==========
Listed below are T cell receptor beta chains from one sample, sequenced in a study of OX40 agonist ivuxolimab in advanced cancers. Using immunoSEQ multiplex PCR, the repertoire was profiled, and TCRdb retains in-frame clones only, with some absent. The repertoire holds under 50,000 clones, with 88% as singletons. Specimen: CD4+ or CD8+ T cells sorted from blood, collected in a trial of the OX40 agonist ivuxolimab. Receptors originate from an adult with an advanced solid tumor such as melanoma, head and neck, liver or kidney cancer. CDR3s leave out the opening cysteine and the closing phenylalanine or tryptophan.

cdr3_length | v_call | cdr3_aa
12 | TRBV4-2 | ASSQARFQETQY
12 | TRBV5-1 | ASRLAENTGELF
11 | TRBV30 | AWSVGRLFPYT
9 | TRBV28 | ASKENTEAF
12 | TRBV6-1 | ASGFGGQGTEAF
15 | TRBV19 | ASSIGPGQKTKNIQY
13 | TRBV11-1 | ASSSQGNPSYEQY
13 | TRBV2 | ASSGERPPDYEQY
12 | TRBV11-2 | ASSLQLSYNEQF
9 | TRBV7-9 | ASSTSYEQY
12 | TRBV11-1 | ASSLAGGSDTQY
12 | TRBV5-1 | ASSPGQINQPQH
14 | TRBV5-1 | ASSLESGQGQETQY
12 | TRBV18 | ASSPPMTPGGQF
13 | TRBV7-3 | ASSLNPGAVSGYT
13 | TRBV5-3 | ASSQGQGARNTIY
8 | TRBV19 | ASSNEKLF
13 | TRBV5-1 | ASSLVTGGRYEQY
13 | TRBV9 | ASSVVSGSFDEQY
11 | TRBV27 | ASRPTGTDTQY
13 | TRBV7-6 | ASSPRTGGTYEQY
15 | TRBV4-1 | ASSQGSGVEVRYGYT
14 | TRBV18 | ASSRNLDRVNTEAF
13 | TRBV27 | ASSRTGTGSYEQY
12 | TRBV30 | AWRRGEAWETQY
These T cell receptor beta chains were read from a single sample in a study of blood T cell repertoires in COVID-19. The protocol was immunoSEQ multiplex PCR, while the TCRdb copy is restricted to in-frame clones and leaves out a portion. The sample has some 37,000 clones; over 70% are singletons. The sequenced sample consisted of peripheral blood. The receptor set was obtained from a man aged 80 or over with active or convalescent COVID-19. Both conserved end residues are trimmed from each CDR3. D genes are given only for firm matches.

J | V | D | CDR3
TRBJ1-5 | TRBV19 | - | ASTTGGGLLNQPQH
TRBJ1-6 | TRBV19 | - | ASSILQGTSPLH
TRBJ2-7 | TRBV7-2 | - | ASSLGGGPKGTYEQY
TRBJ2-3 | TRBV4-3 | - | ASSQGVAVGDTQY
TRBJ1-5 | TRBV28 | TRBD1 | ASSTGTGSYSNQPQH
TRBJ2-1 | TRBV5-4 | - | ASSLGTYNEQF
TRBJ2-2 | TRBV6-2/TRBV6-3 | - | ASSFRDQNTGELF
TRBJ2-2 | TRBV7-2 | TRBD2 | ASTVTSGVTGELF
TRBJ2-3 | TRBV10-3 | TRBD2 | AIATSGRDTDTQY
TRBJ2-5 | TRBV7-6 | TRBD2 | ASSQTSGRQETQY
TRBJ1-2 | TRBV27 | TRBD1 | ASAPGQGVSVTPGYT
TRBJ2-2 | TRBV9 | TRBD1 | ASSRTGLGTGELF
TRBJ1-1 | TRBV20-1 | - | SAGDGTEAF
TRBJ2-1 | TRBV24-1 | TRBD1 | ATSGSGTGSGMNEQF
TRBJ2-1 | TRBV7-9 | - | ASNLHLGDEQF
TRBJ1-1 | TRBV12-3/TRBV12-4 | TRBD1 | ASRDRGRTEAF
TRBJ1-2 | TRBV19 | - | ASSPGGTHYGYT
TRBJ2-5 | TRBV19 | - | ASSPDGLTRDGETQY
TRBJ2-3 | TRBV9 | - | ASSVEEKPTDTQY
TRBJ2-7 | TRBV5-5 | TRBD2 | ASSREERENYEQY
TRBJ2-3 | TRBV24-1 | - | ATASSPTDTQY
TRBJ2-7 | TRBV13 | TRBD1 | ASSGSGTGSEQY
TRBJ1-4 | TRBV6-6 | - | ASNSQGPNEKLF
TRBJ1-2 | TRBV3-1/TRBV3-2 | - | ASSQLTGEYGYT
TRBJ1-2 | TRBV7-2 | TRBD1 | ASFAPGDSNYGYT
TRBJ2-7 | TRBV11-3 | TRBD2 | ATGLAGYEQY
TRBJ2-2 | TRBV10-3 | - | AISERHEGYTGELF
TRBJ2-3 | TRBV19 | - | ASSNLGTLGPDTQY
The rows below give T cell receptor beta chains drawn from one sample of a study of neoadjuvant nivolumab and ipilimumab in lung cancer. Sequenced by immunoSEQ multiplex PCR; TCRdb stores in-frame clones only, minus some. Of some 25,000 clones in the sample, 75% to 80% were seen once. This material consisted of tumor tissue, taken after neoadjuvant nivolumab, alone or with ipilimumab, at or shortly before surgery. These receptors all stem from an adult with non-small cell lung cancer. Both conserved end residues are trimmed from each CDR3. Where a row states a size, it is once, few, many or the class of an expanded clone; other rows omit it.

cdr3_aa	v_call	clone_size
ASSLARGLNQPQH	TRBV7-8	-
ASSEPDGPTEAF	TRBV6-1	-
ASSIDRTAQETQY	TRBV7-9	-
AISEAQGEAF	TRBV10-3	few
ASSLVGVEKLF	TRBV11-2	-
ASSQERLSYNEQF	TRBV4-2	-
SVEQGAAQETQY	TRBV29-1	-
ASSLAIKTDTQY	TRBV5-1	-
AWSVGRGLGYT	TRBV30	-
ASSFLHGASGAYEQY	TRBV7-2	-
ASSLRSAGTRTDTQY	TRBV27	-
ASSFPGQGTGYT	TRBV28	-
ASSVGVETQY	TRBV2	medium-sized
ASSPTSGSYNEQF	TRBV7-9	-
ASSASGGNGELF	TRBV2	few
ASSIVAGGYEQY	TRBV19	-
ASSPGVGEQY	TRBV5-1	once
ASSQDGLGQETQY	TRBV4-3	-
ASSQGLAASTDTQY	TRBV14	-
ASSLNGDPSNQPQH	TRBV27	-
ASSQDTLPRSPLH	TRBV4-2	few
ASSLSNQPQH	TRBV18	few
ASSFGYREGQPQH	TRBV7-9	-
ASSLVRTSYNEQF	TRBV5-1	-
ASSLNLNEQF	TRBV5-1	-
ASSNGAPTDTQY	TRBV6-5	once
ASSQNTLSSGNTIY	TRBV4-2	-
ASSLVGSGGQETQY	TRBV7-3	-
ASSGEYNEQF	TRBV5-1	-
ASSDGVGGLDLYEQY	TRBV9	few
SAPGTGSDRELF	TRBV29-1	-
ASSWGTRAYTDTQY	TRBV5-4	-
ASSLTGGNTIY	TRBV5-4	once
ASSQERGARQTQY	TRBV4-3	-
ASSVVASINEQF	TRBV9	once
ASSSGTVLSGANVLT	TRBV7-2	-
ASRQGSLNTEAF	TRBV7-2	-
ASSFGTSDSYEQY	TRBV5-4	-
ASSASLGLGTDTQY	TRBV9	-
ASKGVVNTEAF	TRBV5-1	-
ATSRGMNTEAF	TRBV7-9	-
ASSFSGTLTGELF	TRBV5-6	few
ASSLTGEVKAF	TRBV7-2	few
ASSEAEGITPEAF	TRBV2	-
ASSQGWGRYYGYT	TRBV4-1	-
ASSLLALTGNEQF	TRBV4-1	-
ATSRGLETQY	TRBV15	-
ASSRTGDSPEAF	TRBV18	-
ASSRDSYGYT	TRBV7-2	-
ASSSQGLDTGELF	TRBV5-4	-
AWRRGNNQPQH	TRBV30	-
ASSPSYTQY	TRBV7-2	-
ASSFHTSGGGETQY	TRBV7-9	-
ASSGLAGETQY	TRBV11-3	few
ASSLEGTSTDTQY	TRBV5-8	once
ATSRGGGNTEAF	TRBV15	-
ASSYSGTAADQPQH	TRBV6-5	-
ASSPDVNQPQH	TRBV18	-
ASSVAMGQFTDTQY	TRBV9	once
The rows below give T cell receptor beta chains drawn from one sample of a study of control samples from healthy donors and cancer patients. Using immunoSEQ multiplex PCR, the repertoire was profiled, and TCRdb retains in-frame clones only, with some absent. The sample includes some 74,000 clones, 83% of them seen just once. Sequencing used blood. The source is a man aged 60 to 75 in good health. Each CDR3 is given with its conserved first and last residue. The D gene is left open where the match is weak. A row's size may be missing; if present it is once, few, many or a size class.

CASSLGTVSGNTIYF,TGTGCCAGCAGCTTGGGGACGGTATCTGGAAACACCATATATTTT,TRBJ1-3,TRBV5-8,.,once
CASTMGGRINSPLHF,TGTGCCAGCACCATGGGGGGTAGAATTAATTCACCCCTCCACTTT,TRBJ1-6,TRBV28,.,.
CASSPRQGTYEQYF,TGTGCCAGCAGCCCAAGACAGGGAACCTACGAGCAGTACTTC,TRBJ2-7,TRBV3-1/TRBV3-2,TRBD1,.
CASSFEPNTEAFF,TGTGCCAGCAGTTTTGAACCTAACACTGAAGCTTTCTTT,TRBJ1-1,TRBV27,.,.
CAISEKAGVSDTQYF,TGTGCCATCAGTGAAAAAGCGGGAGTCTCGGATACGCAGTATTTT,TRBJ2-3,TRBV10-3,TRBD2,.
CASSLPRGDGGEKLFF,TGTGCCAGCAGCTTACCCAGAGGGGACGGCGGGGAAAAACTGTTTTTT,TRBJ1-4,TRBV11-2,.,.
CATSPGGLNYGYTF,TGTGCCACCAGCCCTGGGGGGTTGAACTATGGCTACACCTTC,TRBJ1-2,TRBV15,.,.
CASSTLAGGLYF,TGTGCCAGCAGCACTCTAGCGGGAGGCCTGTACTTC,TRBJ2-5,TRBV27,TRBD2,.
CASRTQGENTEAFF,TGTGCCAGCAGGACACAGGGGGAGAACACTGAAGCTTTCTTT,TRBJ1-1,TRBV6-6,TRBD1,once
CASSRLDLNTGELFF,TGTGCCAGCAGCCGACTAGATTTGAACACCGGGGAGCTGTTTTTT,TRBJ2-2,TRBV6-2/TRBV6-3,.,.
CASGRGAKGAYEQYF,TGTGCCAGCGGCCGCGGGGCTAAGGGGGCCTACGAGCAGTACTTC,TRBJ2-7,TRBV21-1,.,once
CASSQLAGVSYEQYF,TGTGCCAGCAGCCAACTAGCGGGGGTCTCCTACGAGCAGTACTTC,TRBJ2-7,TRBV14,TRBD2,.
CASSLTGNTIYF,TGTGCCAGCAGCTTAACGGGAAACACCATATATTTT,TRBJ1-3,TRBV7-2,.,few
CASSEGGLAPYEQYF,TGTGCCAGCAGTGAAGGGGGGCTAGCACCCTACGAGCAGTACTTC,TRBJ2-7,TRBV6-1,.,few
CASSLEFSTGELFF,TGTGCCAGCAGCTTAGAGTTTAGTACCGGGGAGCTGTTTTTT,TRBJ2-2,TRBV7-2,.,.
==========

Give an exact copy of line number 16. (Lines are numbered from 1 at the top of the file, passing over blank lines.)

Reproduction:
12 | TRBV18 | ASSPPMTPGGQF